Cleaning cages is not a fun chore for any pet, but making cleaning as easy as possible and sticking to a schedule will make cage cleaning less of a chore and simply part of your routine.
There are no set rules for how often to clean, but doing a bit of cleaning every day will help keep your rabbit's cage clean and your rabbit healthy and happy. As a general rule, plan on doing a thorough cleaning of your rabbit's cage at least once a week. However, your rabbit's cage may need a thorough cleaning more often depending on the size of the cage and how well your rabbit is litter trained. If you have more than one rabbit, you may also find you need to clean a bit more often.
Remove any uneaten fresh foods (greens, veggies etc.) from the cage daily (ideally morning and night). Remove hay from the floor of the cage -- if you don't use a hay rack, at least remove any hay that is wet or soiled.
Wash out the food bowl(s), and wash and refill the water bottle.
Spot cleaning small messes such as water spills or litter box misses. This will help make the weekly cage cleaning much easier.
Check and scoop or change and clean the litter box as necessary (see below for more on litter box maintenance).
Litter Boxes should be checked daily as well. This is important because it gives you a chance to monitor your rabbit's urine and feces to make sure there aren't any changes that could indicate a health problem. However, the frequency of litter box changes and cleaning will depend a lot on the type and amount of litter you use. If you use a shallow layer of litter you may want to clean out the litter box daily, or you may choose to use a bit more and change it less frequently (perhaps scooping out some waste daily). Even with deeper litter, you may need to change the litter every 3 days or so. Vinegar is an excellent cleaner for litter boxes as it readily dissolves the calcium deposits resulting from rabbit urine.
Remove all accessories from the cage. Remove all bedding from the cage.
Wipe down the cage well with hot water (use vinegar to remove any urine deposits). If you have a smaller cage, you may want to take it apart and rinse it with hot water (e.g in the tub or with a hose).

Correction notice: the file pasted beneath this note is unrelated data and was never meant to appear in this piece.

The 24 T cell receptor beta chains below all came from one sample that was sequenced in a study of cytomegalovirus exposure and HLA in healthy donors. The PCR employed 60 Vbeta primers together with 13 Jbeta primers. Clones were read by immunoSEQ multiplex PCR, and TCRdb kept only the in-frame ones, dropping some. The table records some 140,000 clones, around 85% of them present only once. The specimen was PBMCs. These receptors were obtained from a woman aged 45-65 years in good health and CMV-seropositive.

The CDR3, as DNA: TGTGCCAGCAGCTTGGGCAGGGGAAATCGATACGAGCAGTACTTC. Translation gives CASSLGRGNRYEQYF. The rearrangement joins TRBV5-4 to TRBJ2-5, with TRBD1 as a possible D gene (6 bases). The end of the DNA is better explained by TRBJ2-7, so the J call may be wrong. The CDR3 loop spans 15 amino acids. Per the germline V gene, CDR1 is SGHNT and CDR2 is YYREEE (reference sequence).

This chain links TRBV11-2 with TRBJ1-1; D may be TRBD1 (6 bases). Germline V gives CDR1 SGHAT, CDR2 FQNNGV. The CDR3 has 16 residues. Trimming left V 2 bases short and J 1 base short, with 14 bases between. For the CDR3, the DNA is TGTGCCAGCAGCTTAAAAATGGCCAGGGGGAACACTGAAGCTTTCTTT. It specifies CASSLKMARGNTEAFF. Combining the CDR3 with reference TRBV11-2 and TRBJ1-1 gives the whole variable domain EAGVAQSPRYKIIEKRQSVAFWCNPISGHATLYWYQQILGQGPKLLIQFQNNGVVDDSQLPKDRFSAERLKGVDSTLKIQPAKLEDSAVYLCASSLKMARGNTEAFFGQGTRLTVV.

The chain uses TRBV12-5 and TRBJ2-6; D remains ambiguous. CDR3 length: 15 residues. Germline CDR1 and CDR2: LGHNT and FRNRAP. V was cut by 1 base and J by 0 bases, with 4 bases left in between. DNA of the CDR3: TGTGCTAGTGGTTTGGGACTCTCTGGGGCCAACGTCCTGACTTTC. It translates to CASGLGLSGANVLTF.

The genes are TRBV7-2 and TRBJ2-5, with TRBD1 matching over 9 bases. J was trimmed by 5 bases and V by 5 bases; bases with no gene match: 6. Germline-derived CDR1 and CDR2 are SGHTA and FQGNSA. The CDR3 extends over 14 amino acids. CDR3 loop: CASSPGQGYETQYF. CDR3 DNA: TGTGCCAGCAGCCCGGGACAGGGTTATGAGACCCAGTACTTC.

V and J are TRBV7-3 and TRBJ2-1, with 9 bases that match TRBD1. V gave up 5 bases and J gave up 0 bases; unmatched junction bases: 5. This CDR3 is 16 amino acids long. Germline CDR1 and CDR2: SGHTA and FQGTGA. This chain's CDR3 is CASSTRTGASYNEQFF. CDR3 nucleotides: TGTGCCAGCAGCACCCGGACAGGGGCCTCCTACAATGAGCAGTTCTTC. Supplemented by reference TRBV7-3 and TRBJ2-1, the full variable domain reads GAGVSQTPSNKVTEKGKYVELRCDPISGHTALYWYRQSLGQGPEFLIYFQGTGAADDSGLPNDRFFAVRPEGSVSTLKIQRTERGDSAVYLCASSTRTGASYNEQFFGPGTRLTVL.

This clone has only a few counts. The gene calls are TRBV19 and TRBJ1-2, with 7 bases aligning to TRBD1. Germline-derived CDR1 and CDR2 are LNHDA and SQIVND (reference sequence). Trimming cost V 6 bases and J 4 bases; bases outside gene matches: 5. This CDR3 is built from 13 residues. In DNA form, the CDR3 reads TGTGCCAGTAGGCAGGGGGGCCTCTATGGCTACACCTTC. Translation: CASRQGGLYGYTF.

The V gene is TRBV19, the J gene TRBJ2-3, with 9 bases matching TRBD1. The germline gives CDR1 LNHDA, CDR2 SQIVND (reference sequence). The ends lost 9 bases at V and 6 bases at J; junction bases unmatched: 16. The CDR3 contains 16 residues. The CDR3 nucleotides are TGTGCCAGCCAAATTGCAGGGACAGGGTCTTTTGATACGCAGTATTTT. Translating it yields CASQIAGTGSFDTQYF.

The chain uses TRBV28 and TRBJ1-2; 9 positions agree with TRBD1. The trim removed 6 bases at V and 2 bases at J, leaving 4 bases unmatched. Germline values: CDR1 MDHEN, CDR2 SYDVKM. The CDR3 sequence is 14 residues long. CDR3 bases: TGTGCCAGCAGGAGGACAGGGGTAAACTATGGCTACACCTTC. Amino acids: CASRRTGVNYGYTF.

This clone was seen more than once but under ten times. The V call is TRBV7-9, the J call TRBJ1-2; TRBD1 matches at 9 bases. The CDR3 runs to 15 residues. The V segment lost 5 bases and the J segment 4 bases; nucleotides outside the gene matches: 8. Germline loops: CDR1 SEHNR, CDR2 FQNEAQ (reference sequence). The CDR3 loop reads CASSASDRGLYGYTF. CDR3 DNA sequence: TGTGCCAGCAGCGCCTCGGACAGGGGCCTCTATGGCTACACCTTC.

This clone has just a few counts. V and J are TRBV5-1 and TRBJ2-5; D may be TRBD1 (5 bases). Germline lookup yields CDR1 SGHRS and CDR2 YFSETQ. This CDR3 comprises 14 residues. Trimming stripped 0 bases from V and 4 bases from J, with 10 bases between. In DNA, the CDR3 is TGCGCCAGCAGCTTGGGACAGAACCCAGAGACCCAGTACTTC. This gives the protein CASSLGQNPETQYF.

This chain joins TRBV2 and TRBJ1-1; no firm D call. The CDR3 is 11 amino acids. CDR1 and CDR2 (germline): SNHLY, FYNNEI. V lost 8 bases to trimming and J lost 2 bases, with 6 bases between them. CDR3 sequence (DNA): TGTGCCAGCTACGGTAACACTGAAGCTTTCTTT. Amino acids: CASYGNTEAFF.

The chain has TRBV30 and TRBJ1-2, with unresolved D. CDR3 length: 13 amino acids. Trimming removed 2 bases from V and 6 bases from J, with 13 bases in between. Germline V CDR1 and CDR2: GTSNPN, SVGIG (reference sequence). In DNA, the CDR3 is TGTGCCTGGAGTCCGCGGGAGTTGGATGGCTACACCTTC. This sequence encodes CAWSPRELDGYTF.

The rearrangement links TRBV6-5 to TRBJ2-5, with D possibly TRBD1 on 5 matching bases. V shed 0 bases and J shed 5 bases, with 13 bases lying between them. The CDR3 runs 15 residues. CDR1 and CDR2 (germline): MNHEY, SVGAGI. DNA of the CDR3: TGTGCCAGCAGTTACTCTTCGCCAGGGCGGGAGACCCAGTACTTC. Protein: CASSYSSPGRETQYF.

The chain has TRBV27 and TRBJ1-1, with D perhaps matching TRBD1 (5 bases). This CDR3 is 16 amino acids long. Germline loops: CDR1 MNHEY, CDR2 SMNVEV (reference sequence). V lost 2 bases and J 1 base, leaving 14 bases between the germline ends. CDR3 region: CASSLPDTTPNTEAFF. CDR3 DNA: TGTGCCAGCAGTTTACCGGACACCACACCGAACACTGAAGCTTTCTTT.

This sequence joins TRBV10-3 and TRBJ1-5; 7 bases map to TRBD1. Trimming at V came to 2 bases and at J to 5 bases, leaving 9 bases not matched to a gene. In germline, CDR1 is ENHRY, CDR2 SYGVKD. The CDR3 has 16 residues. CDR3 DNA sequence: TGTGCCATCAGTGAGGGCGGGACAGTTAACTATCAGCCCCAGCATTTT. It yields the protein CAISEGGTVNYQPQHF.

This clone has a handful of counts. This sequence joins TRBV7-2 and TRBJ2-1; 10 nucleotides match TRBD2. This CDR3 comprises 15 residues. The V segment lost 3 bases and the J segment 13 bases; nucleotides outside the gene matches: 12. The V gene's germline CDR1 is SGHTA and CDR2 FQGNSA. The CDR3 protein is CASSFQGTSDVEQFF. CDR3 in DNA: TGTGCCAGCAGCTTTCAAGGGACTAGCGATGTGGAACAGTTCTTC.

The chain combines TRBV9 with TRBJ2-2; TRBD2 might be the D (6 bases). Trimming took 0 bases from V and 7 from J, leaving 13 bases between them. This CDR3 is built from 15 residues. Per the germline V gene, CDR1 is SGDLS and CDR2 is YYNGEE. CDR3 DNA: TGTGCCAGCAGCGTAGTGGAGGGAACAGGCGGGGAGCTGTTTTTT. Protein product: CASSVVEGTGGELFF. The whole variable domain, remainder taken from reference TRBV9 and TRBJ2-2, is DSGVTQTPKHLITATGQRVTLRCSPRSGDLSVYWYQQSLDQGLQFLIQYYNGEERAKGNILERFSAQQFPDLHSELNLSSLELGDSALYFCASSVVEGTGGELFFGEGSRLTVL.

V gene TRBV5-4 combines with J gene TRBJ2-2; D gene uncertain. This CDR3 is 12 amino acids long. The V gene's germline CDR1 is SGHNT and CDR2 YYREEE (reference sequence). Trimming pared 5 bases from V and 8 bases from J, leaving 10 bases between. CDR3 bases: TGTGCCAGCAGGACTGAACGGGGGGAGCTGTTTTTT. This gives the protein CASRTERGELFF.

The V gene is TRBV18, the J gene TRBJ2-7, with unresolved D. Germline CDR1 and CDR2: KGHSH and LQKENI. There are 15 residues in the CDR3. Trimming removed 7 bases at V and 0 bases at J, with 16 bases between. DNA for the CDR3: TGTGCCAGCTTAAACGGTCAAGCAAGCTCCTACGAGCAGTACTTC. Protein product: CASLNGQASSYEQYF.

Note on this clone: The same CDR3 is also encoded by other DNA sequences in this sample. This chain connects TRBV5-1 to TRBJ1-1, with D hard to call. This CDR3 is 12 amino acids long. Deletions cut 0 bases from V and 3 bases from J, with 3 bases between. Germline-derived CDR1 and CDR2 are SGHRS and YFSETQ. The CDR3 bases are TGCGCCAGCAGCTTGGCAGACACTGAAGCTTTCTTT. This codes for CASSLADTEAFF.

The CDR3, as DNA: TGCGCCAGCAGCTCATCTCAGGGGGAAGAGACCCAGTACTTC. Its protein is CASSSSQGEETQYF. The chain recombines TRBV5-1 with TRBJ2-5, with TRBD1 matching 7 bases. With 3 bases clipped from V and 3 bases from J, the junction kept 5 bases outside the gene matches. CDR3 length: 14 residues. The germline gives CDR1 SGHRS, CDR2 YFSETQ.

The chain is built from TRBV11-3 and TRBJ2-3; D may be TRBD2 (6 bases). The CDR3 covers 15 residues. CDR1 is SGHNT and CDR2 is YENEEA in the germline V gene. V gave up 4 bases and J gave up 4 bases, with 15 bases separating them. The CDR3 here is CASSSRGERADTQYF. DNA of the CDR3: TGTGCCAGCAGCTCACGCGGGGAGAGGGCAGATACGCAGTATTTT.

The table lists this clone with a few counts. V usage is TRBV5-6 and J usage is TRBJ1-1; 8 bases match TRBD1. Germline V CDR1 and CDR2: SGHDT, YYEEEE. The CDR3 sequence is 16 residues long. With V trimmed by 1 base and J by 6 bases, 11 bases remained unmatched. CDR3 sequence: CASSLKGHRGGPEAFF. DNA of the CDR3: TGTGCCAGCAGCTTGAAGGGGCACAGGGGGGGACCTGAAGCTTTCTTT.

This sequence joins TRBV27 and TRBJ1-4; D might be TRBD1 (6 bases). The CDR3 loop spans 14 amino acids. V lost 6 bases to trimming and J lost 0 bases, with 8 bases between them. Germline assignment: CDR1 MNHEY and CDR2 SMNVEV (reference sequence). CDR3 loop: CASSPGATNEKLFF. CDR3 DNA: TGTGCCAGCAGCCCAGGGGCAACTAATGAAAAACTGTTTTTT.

Wash feeding dishes, the water bottle, hay rack and litter box with hot water.
Clean any toys or furnishings that have become soiled.
It is a good idea to periodically disinfect your cage, but any disinfectant needs to be rinsed really well and isn't a good option for wood cages (which can soak up the chemicals) or cages that aren't easily moved to a place where they can be hosed off. A bleach solution (one part bleach to ten parts water) can be used to disinfect the cage and other supplies (soak in this solution for 30 minutes for the best result) but make sure to rinse extremely well.
Vinegar is an excellent tool for cleaning rabbit cages and especially litter boxes. Calcium salts tend to precipitate out of rabbit urine and form a hard material that really sticks to cages and litter boxes. However, vinegar dissolves this calcium salts wonderfully well. Keeps some vinegar in a spray bottle for quick cleaning of litter pans and to spray down soiled parts of the cage. If your litterbox has more stubborn deposits, simple soak with vinegar for 10-20 minutes and you should be able to wipe them away.
Litter training your rabbit (and choosing a good litter) will make cage cleaning chores easier.
Likewise, choosing a good, absorbent bedding will help to make cage cleaning easier too.
Choosing the right cage is important too; a large cage is best but look for one that is easy to clean. Exposed wood surfaces soak up urine and other messes and is difficult to clean.
Spaying or neutering your rabbit will also help keep the cage cleaner by reducing the incidence of territorial marking and spraying (and it is good for their health!).
Don't clean items soiled with feces in the kitchen sink - use the bathroom sink, tub, or laundry sink to clean litter boxes and then sanitize the sink or tub and surrounding area afterwards.
I like to find a time that works best for me to schedule a weekly cage cleaning time and stick to that time as much as possible (otherwise, it is a chore that I tend to put off!).
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